The NSW Government is in the process of finalising new strata laws, with the overall aim of creating a more modern framework for people living in multi-unit buildings. The draft Strata Schemes Development Bill 2015 and Strata Schemes Management Bill 2015 have now been released for public comment, with submissions closing on August 12.
Aims of the proposed strata reforms
The reforms aim to:
- Improve the democratic process around collective sales.
- Increase the ability of owners’ corporations to manage by-laws.
- Ensure building defects are addressed early on in new developments.
- Increase the accountability and transparency of building managers and managing agents.
- Enable greater participation in strata schemes through modern communication methods.
While there are more than 90 proposed changes, here are some of the major reforms that are most likely to affect owners and residents of strata units.
Major reforms in the proposed new strata laws in NSW
- Changes to by-laws – by-laws cover various day-to-day matters such as keeping pets, smoking, parking, and noise. Some of the proposed changes affect the following areas:
- Owner renovations – a more common-sense approach such as allowing owners to do minor renovations and cosmetic changes to their own units without needing approval from the owners c
- Parking control – changes to enable greater control over unauthorised parking, such as the ability for owners’ corporations to enter into agreements with local councils to manage parking in common areas such as visitor parking spots.
- Short-term letting issues – short-term stay arrangements can tend to result in excess noise and overuse of common areas. The reforms allow owners corporations greater control in enforcing by-laws around these matters.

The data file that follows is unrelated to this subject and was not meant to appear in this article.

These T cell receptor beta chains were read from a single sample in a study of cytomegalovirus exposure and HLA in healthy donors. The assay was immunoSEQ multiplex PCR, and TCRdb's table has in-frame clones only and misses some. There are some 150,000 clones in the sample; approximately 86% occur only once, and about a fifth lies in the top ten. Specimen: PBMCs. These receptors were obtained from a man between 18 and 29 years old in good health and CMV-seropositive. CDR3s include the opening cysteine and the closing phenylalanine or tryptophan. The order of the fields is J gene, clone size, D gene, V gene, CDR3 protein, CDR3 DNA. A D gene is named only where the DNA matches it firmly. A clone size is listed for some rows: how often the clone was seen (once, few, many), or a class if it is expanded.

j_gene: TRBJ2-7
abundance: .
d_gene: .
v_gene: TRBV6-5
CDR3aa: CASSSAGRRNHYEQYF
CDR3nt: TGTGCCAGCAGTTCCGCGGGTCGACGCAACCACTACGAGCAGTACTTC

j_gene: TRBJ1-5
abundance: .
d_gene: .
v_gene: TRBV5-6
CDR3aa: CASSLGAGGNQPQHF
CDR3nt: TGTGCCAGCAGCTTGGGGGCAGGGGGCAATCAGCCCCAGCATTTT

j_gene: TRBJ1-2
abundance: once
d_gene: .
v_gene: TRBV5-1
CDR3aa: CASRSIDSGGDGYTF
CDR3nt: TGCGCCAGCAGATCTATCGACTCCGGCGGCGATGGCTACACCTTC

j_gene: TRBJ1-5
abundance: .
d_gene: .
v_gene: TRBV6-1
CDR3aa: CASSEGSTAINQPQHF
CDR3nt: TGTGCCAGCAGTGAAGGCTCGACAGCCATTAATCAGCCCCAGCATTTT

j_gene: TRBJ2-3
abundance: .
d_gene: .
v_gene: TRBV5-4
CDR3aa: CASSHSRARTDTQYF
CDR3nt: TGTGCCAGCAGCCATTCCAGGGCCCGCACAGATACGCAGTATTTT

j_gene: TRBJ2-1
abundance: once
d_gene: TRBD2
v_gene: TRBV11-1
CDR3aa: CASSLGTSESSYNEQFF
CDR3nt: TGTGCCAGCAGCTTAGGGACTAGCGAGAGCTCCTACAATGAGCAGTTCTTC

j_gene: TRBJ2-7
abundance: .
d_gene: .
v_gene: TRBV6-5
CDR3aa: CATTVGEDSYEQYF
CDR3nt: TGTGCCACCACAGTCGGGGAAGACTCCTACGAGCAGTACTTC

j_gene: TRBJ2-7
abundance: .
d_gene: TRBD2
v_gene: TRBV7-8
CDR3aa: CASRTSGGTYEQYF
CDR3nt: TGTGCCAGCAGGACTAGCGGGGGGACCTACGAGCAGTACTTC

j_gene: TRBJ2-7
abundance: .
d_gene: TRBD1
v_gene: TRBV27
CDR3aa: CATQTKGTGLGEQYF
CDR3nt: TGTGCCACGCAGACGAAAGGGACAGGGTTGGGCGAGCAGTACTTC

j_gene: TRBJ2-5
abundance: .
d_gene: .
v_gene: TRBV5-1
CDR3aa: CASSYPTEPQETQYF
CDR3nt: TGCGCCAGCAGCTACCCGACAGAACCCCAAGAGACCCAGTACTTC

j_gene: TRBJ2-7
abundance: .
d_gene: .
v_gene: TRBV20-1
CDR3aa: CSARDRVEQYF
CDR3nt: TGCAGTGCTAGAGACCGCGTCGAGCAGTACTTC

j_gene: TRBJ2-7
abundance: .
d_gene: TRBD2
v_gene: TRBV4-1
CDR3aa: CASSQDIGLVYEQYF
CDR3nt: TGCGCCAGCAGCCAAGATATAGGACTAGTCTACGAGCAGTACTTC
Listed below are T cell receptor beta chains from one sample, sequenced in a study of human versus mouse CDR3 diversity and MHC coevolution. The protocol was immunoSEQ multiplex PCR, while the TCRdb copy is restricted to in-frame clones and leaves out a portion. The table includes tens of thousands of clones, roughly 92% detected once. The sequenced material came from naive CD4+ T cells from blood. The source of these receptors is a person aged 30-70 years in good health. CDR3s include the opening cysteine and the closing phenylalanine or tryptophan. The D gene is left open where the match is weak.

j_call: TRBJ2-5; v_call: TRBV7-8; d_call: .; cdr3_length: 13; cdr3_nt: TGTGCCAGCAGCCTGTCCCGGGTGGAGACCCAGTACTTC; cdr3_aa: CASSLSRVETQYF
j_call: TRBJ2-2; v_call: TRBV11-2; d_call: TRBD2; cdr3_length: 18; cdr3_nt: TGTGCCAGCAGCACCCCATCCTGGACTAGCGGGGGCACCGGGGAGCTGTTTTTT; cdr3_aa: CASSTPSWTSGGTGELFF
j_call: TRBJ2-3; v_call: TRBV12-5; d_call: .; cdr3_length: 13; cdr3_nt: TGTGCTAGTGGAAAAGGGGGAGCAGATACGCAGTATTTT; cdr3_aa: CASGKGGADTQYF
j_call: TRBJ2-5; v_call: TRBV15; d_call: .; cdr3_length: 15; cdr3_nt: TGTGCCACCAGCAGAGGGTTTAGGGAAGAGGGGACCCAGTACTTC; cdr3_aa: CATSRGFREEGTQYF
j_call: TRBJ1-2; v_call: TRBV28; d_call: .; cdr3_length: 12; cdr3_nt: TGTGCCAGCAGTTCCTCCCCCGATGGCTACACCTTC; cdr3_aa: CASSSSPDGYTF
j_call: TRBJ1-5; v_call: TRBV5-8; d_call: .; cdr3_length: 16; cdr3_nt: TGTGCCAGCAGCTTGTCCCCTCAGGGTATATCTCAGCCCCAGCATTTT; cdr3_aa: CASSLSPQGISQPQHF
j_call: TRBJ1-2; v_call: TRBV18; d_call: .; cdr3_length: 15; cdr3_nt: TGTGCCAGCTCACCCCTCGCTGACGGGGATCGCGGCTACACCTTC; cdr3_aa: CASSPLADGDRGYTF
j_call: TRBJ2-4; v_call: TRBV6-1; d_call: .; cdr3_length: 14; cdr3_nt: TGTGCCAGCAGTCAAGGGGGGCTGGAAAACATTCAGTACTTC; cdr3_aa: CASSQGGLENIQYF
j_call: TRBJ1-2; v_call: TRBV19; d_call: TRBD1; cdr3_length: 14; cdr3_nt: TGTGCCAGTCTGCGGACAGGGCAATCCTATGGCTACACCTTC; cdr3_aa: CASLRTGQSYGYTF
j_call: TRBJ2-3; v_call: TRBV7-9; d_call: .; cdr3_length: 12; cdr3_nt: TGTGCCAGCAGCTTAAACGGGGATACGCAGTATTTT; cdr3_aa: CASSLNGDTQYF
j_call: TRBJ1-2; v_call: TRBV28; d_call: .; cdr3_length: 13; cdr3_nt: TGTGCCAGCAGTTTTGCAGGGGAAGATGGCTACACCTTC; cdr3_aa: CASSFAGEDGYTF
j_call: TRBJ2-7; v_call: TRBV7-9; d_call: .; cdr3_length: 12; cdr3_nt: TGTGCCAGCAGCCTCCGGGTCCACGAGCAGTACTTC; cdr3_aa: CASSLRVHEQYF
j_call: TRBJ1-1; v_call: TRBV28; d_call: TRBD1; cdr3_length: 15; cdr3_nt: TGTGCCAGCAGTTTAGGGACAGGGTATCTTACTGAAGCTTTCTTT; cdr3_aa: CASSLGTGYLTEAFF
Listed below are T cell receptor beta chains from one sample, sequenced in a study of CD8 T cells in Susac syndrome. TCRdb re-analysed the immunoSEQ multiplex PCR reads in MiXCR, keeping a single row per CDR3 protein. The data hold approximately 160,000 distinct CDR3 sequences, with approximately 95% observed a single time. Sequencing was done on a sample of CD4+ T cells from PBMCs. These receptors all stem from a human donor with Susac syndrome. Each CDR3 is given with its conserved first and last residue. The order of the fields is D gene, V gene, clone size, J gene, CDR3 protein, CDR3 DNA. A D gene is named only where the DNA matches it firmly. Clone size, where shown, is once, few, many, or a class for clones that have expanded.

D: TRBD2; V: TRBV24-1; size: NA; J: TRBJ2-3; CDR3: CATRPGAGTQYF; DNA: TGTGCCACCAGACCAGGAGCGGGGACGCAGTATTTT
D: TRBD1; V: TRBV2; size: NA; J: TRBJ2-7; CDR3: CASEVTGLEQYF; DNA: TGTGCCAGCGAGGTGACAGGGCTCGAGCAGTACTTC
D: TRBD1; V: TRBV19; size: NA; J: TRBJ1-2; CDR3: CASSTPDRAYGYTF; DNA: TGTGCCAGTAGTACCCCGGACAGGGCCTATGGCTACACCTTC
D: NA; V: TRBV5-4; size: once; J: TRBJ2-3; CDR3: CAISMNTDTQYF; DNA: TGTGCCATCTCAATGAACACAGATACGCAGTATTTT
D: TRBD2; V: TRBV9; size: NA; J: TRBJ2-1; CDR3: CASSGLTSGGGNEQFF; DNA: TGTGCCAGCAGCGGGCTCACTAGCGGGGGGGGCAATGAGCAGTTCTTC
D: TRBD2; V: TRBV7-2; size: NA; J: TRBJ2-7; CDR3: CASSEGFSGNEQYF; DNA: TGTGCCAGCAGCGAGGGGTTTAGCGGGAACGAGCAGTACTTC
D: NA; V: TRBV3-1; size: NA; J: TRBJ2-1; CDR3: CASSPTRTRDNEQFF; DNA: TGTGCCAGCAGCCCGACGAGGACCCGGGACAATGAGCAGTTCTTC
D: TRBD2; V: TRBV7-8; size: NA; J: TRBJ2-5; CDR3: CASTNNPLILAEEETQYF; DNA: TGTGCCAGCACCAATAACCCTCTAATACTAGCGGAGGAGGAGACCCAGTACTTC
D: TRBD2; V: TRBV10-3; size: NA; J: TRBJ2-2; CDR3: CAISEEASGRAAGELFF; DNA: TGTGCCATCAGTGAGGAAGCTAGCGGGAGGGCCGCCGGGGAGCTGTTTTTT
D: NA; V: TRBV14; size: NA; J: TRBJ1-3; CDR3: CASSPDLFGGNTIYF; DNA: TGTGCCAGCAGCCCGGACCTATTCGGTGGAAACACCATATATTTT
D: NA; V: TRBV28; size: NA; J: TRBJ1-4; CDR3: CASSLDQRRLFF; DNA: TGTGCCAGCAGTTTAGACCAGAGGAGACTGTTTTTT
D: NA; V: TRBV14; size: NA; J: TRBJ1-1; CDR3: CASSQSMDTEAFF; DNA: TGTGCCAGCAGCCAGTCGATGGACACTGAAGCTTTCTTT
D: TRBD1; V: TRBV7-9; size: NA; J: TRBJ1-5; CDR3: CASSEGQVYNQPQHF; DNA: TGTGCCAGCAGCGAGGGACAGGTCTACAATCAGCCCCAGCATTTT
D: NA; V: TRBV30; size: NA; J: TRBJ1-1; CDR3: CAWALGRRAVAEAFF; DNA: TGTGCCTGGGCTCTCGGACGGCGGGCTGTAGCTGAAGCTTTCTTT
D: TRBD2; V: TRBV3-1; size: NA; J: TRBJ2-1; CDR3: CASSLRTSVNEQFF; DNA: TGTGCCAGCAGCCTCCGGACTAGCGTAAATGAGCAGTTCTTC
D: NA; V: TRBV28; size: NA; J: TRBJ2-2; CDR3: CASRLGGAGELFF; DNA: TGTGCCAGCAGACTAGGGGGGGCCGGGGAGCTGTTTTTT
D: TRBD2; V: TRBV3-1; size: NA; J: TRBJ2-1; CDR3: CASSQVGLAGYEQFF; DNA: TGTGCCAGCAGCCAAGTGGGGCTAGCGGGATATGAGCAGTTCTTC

- Overcrowding – allows owners corporations to limit the number of people residing in a lot, as long as it is not less than two adults per bedroom.
- Pet-keeping – greater flexibility around pet ownership rather than automatic blanket bans. This includes considering each case on its merits.
- Smoke drift – allows the owners corporation to enforce bans if nuisance smoke drift occurs, rather than leaving it up to individual unit owners. Of course this is not intended to result in banning all residents from smoking in their own units.
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- Greater transparency and accountability – lifting of the standards for building managers and managing agents such as the requirement to disclose conflicts of interest and any commissions they receive such as insurance commissions. It also includes placing time limits on managing agent agreements
- Collective sales – increases the rights of owners to jointly end a strata scheme to allow the site to be sold or renewed, with the agreement of 75% of owners instead of the current 100%. Reforms would also protect the rights of owners to ensure at least the current market value of their lots plus extra to cover costs, and put protections in place for elderly and vulnerable owner-occupiers.
- New building conditions – requirements for developers to lodge a 2% bond (of the contracted price of the building) as security for defective works.
- Proxy voting – restrictions on individuals controlling decisions by gathering a majority of votes by proxy. (otherwise known as proxy farming)
- Tenant participation – allowance for tenants to take part in owners corporations meetings and to be represented on strata committees, in cases where the majority of units are tenanted.
- Dispute resolution – expanded tribunal powers to deal with strata disputes and to recover unpaid levies.
- Modern flexible schemes – such as enabling voting to occur through the post, electronic means or secret ballots, and accommodating meeting attendance through electronic communications such as teleconferencing and social media.
More detail can be found on the reforms at NSW Fair Trading, including instructions on how to lodge a submission. Speak to us at Jamesons if you would like assistance in understanding the proposed new strata laws.